About Statements of Need
Statements of Need (SoNs), also known as Certificates of No Objection, are issued by Te Whatu Ora - Health New Zealand or Te Aka Whai Ora - Mâori Health Authority to allow medical practitioners to obtain a J-1 visa to train in the United States. The SoN is one of many requirements to be met before a J-1 visa can be issued.
These statements certify that:
- the training that the named practitioner is intending to undertake is in an area for which there is a need in Aotearoa New Zealand; and
- the practitioner has given an undertaking to the New Zealand government that they intend to return to Aotearoa New Zealand at the conclusion of the training and intends to practise in the specialty for which the training is sought.
The Educational Commission for Foreign Medical Graduates (ECFMG) is the agency authorised by the United States Information Agency to sponsor foreign national medical practitioners as exchange visitors in accredited programmes of graduate medical education or training in the United States. A practitioner’s stay in the United States is limited to the training necessary to meet certification requirements of an American specialty board.
The duration of stay is limited to a maximum of seven years (unless an “exceptional need” for the (sub)specialty in question can de demonstrated, see below for more information).
The requirements for a SoN are set out in the United States Public Law 94-484. That law requires that each Exchange Visitor applicant provide a statement of need from the government of the country of their citizenship or most recent legal permanent residence. The statement must provide written assurance, satisfactory to the Secretary of the United States Department of Health and Human Services, that there is a need in that country for persons with the skills the alien practitioner seeks to acquire.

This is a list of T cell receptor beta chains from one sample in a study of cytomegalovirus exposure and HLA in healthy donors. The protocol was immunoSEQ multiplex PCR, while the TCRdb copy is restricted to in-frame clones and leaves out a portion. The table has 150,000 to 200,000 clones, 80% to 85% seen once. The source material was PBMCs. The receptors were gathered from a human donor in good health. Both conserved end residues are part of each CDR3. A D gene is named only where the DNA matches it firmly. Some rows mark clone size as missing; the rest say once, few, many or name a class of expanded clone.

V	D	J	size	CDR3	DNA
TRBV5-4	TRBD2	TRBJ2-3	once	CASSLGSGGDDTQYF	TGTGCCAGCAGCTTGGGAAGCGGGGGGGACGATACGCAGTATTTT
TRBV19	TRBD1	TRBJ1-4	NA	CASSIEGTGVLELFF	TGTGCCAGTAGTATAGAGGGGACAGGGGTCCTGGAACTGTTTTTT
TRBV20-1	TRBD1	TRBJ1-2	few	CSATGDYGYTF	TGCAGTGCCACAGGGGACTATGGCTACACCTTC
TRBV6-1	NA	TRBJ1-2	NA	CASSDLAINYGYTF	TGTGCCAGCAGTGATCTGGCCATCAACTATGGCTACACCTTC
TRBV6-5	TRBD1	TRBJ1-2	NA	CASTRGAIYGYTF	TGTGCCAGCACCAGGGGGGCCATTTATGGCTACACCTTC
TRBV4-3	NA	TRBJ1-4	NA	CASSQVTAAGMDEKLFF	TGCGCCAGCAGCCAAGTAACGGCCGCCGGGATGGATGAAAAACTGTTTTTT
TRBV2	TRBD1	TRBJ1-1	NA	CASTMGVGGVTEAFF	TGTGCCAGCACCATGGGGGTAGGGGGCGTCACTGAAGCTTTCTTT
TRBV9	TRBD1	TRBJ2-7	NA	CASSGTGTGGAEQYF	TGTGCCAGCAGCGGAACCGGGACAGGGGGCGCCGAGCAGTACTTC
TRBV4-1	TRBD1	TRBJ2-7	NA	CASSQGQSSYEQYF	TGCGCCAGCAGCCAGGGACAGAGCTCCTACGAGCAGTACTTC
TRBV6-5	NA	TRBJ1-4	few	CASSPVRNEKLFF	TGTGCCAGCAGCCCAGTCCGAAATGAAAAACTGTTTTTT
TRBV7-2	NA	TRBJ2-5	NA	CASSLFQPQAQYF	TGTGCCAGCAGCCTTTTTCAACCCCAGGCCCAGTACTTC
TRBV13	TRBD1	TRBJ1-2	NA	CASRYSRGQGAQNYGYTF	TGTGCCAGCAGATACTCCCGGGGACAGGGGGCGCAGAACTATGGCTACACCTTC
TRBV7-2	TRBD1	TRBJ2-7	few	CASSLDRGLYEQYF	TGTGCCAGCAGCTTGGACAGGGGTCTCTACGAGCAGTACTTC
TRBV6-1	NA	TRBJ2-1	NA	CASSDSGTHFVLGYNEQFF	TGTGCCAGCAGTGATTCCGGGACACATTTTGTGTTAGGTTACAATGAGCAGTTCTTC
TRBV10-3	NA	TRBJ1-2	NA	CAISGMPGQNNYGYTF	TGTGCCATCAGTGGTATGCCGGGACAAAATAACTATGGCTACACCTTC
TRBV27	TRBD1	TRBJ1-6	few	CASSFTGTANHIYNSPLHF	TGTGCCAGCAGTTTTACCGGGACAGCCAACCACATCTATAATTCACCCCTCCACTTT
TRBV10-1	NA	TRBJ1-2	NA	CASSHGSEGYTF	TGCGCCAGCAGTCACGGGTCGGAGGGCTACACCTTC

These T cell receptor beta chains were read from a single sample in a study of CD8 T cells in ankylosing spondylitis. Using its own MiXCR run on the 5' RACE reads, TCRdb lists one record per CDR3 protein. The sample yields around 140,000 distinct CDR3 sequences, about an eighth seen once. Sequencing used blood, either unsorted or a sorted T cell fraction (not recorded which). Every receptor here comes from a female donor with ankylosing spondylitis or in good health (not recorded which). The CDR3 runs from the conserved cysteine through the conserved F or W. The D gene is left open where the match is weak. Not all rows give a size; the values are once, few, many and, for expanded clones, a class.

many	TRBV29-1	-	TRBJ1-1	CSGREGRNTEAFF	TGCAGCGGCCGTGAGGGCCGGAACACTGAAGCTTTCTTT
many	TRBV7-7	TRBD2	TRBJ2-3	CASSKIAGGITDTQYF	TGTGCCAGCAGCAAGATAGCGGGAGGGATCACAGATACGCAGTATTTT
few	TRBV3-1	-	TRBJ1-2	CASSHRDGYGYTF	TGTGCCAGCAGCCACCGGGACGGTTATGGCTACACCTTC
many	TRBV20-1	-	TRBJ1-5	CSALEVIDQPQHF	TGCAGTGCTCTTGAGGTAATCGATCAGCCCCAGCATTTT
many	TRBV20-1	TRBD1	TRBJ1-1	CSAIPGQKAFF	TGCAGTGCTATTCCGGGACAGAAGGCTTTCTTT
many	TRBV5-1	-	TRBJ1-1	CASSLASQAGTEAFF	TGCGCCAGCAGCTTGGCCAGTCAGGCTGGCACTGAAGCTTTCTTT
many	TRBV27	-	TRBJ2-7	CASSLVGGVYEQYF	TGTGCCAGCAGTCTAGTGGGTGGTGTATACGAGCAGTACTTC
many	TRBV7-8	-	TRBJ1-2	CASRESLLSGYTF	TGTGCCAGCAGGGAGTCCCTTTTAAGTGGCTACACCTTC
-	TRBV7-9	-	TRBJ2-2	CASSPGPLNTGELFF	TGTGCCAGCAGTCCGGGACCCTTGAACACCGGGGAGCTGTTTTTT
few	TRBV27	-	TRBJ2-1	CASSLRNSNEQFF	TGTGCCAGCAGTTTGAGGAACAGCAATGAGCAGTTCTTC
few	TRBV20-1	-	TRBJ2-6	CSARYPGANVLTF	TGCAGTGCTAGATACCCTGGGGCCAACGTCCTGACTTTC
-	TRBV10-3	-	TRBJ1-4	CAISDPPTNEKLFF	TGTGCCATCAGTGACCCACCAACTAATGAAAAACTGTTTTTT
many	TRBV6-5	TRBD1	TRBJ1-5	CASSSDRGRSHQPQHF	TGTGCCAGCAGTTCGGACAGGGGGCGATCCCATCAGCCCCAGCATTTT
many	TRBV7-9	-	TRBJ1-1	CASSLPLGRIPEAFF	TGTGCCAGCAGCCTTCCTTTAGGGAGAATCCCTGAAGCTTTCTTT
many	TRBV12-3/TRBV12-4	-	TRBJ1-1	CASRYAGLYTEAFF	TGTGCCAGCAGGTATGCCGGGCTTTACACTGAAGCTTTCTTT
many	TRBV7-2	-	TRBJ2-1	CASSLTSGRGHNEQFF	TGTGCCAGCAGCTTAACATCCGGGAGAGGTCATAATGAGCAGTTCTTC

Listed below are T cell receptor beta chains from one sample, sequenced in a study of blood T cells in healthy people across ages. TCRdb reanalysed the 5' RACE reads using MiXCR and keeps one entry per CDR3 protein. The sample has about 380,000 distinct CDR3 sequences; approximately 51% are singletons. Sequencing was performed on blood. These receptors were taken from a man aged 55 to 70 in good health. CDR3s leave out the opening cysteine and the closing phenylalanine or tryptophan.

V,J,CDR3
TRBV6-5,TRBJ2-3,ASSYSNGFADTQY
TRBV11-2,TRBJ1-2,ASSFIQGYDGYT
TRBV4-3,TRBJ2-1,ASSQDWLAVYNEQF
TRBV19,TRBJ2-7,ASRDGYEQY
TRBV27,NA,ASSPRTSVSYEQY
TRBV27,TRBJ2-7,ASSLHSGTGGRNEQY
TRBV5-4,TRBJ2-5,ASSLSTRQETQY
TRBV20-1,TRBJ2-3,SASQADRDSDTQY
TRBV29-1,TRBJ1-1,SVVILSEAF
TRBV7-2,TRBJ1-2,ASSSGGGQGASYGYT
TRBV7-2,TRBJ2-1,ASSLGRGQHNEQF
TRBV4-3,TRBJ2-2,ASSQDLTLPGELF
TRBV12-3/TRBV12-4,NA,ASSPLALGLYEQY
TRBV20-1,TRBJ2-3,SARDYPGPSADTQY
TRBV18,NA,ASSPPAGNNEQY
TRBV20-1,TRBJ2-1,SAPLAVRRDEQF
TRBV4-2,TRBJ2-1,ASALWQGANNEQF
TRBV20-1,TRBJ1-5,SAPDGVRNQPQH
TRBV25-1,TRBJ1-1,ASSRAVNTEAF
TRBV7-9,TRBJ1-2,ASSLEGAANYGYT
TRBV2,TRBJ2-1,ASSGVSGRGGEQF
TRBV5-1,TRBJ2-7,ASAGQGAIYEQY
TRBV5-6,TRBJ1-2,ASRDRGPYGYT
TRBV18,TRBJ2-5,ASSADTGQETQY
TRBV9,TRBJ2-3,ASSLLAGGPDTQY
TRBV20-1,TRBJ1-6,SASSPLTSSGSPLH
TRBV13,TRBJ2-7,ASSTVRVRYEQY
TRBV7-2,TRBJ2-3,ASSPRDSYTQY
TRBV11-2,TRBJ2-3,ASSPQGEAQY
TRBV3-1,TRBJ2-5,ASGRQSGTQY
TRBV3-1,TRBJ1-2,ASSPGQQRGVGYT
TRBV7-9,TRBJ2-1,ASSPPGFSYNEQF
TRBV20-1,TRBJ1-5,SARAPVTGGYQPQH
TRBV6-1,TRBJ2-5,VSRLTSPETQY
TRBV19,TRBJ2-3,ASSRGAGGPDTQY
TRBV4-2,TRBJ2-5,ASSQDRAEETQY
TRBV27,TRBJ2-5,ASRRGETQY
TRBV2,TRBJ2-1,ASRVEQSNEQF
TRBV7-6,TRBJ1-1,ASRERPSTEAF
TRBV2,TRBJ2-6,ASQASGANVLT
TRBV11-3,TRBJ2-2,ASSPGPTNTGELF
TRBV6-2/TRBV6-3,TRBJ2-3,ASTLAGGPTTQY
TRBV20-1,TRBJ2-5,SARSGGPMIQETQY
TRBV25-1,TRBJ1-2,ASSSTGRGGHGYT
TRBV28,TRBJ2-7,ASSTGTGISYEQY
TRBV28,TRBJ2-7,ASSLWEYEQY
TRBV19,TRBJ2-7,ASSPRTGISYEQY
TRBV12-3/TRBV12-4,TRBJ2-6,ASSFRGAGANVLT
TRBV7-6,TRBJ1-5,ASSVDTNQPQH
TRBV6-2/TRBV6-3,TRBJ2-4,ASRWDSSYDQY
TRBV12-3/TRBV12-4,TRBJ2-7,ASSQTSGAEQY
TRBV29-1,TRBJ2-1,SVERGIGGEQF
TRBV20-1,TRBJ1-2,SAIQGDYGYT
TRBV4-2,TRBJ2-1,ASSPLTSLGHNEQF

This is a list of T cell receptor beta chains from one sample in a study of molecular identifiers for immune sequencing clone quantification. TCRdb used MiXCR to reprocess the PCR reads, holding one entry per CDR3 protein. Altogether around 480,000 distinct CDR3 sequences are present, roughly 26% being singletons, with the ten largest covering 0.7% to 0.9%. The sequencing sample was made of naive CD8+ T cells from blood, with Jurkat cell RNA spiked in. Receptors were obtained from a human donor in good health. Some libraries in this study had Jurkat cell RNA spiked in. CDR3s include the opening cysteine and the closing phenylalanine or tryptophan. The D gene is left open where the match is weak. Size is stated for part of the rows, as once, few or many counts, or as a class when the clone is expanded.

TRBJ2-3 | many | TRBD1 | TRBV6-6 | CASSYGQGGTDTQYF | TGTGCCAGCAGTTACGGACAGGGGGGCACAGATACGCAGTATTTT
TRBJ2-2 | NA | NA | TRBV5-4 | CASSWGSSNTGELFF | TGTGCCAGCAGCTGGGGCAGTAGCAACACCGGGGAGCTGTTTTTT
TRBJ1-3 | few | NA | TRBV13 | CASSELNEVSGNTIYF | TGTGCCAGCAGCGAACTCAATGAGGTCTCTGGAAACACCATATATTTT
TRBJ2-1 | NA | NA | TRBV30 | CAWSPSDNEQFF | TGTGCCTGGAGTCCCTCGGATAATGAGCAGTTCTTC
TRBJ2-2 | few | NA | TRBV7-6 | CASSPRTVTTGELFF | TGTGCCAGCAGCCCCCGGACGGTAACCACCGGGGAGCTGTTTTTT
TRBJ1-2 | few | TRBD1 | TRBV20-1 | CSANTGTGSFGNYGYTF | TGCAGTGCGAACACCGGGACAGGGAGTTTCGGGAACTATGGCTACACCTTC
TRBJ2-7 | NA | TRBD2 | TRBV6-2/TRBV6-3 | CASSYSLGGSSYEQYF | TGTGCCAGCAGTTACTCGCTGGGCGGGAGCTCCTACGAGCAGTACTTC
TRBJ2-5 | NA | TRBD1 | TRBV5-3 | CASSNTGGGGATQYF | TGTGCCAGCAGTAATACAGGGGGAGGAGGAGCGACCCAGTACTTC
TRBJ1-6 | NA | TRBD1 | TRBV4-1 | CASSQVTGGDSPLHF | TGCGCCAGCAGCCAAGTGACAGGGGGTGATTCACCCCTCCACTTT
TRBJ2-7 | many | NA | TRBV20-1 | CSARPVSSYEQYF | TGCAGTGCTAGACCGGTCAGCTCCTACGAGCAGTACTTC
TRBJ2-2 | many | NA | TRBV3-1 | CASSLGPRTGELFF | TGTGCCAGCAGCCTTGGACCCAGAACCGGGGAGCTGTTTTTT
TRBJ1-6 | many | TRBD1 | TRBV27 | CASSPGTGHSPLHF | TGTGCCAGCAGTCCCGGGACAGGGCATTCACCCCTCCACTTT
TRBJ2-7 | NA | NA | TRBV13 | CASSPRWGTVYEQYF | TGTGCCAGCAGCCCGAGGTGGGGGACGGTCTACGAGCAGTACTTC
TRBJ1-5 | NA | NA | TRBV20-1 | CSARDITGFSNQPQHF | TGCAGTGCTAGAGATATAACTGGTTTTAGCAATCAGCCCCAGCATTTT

How to get a Statement of Need
Te Whatu Ora or Te Aka Whai Ora issue Statements of Need and are approved by Te Whatu Ora staff under the Director-General of Health’s delegated authority.
Requests for a Statement of Need and supporting information can be submitted to Te Whatu Ora at the following contact email address:
Applications will be assessed and processed as fast as is practicable, however it is strongly recommended that applicant’s contact Te Whatu Ora as soon as possible after accepting a training position.
If approved, Te Whatu Ora will issue the SoN, signed by an appropriate delegated signatory, to ECFMG via email, and will also supply the applicant with an emailed copy.
Information you need to support your application
Each applicant must provide:
- a signed statement that they intend to return to Aotearoa New Zealand at the conclusion of the training and intend to practise in the specialty for which the training is sought
- a copy of their relevant passport page (or other evidence of citizenship/permanent residency)
- an ECFMG number, which ECFMG will provide (sometimes known as the USMLE number)
- details of the study that he or she is intending to undertake (a course prescription, or, perhaps, the letter of offer from the training agency). The ECFMG requires that both specialty and (if applicable) subspecialty be specifically identified.
Te Whatu Ora recommends that applicants seek certainty from ECFMG on the required specific required wording of specialty and subspecialty.
Te Whatu Ora will then seek internal (and, if required external) advice/evidence that there is a ‘need’ in Aotearoa New Zealand for the training to be undertaken.
The evidence required of a ‘need’ in New Zealand
Before Te Whatu Ora provides a Statement of Need, confirmation is often sought from the Health Workforce Analytics and Intelligence Team, or other relevant bodies and in some cases the relevant New Zealand medical college that the training that practitioner is intending to undertake is in an area for which there is a need in Aotearoa New Zealand.
Where doubt exists on need, the relevant college is considered to be the body best able to determine that the skill is one for which there is a need in Aotearoa New Zealand. This sometimes requires dialogue with the applicant to clarify the nature of the training.